Learning to photograph butterflies

I'm lucky to live near two butterfly houses. My first experience with captive butterflies was last spring when our photoclub went to The Butterfly Place in Westford, MA. We rented the facility for an hour for a small fee, which provided us with access on a Saturday before the normal 10 a.m. opening. We could stay as long as we wanted; but the advantage of that first hour was the greenhouse (for lack of a better word) was still cool from the lower nighttime temperature. This meant the butterflies were sluggish and easier to photograph, until the heat and fans were turned on at 10 a.m.

I used a Panasonic FZ8, a camera known as an "ultrazoom" because it provides an optical zoom lens with an equivalent field of view of 35mm (moderately wide angle) to 420mm (nice telephoto). One feature of the Panasonic ultrazooms is something called a "telemacro". What this does is provide a partial macro feature at the full zoom of 420mm. The result is that a 4" wide object (for example, a butterfly with a bit of background) can fill the viewfinder, all at a convenient focusing distance of about 33". 

Below are a several of my favorites from that outing. Each was taken without a flash, and the camera was hand-held. The problem with the Panasonic is that because of its small sensor, the noise level at even ISO 200 is a bit on the unacceptable side. I used software to reduce the noise.  Also, due to the smaller sensor the depth of field is greater than a dSLR, which can be good but also means backgrounds are more in focus and therefore often distracting.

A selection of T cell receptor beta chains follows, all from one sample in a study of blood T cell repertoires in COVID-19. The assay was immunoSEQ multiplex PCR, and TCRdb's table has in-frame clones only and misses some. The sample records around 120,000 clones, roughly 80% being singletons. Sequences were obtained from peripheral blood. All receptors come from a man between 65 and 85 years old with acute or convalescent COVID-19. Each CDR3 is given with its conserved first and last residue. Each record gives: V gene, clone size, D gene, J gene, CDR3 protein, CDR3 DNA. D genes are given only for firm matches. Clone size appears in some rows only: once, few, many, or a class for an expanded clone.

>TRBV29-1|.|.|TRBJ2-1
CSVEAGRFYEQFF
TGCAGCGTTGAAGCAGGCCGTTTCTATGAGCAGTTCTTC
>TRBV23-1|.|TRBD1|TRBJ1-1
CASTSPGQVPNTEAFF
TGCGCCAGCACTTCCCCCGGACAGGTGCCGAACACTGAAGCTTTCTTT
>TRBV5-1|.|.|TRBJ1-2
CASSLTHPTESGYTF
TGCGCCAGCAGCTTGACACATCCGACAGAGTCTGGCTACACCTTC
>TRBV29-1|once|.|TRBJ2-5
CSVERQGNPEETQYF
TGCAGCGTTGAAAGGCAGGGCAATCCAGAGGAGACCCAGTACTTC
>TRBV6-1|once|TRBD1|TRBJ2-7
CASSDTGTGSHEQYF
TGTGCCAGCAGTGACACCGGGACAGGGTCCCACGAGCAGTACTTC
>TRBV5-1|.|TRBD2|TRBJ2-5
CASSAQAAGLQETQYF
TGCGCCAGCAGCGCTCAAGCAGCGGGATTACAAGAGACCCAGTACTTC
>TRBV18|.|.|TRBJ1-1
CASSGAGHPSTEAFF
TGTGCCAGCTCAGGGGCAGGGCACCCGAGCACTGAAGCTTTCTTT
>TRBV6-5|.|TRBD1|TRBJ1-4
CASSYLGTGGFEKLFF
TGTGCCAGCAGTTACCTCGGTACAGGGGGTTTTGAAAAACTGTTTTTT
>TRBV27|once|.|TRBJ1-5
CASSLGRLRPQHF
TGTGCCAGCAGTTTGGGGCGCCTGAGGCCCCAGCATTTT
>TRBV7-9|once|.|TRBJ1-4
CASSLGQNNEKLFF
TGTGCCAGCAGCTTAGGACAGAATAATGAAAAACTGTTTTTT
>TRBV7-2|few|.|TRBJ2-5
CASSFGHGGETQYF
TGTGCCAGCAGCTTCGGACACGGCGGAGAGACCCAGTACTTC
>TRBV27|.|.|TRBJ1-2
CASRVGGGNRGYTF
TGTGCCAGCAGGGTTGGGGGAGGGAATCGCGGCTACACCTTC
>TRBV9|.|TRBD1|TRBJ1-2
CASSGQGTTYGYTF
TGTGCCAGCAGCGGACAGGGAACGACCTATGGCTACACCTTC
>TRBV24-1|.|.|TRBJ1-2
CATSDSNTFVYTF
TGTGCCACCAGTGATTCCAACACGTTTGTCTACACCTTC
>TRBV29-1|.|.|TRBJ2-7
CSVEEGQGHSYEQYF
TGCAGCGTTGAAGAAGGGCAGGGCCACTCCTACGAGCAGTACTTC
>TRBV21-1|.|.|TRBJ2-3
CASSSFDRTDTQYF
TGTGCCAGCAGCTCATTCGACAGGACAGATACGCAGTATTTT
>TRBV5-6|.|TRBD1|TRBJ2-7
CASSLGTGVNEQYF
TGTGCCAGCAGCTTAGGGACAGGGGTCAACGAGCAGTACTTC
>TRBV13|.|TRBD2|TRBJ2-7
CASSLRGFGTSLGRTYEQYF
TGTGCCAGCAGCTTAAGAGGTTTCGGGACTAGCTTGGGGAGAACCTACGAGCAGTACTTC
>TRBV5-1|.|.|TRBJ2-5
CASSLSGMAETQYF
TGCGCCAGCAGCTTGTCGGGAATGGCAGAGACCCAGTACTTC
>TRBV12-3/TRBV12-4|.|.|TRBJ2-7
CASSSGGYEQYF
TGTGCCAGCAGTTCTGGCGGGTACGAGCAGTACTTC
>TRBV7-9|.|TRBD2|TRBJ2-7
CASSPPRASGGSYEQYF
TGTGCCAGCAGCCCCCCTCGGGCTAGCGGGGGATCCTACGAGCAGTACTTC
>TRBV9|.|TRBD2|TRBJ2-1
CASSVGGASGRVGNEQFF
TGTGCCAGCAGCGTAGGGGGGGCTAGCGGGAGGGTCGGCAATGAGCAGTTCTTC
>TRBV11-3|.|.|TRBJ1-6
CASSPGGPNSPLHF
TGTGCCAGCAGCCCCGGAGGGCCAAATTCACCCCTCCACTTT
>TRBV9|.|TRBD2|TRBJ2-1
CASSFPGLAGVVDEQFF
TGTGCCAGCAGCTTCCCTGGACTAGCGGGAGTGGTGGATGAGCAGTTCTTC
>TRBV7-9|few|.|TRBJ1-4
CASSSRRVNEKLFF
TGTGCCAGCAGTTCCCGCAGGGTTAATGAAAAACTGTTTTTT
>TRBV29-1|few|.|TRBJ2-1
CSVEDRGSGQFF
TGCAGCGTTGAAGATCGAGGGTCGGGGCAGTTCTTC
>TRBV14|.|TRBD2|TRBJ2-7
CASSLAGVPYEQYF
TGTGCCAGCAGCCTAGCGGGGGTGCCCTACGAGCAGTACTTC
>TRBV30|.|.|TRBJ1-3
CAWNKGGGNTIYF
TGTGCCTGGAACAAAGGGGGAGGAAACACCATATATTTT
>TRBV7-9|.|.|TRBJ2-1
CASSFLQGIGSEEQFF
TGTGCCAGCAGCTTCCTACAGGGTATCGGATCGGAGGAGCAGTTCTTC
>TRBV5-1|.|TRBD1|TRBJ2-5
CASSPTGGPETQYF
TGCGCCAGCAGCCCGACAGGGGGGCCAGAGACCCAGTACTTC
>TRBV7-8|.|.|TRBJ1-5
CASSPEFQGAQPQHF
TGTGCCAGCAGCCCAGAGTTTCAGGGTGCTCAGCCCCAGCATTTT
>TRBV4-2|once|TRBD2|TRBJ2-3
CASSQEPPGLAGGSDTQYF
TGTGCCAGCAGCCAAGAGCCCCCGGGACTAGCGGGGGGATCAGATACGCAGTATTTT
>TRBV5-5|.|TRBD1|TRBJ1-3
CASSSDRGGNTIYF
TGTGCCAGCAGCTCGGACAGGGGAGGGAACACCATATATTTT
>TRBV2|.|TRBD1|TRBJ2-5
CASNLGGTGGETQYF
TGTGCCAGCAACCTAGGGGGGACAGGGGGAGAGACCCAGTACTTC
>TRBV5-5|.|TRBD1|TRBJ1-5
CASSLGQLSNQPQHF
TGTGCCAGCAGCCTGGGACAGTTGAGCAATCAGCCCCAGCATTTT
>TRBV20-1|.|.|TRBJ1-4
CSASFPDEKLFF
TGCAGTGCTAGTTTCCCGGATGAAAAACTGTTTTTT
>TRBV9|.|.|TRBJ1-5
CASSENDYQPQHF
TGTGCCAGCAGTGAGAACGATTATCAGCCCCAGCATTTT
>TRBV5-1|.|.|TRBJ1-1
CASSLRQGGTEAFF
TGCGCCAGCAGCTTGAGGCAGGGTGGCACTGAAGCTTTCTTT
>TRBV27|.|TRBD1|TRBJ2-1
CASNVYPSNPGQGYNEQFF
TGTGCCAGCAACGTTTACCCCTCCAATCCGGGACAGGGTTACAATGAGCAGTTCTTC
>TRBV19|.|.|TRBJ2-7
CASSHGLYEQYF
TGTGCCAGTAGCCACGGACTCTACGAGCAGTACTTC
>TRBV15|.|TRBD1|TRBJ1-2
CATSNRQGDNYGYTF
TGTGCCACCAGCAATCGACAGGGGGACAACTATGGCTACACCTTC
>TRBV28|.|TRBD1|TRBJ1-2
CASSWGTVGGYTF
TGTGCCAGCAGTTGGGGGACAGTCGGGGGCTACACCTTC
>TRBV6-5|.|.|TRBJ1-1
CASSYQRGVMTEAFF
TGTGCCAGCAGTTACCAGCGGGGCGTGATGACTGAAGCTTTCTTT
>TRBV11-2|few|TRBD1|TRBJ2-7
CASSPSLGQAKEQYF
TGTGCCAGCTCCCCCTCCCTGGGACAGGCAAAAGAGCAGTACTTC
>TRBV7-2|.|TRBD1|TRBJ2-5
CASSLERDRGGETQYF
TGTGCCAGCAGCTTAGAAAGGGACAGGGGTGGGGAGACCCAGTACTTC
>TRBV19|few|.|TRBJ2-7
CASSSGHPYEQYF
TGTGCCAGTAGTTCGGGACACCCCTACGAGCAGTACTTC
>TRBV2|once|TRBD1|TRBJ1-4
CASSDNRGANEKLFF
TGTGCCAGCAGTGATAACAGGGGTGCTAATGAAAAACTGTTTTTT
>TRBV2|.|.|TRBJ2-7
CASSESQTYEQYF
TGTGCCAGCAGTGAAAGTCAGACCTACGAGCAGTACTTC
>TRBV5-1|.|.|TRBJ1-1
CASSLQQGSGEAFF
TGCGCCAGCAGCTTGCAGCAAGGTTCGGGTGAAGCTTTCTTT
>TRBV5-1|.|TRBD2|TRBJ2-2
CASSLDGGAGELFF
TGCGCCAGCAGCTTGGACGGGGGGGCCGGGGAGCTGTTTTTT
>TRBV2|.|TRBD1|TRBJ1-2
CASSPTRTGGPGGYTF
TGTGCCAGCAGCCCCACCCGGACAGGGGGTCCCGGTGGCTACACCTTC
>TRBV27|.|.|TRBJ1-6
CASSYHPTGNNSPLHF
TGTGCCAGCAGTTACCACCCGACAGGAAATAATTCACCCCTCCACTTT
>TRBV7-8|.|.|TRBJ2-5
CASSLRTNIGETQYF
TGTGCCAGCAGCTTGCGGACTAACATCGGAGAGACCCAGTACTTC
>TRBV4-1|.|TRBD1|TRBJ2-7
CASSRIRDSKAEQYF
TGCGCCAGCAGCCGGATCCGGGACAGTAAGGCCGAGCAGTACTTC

The second butterfly house is in Deerfield, MA and is called Magic Wings. This winter I went there during normal hours and had a difficult time because the butterflies seemed to be in constant flight. Below are a few of the images I was able to get.

This time I had an Olympus E-520 dSLR with a 70-300mm zoom lens. This lens provides an excellent macro at full zoom. A 1.5" subject will fill the viewfinder. And at 150mm, where this lens is known to be sharper, a 3" subject will fill he viewfinder. All this at a focusing distance of about 40".

My camera was set at Shutter-priority, with Auto ISO. I used 1/500th second shutter setting but will want to try 1/250th next time so as to use a lower ISO.  My exposure meter is set to center-weighted. I use EV compensation depending on the darkness/lightness of the subject butterfly. Again, no flash was used, and the camera was hand-held. 

Note that the backgrounds on this second set of images are blurrier and softer.  This is because the depth of field is so much less on a dSLR at equal aperature openings.

Finally, I'd like to mention a good online resource, http://www.learnaboutbutterflies.com/, which also has a section on butterfly photography.

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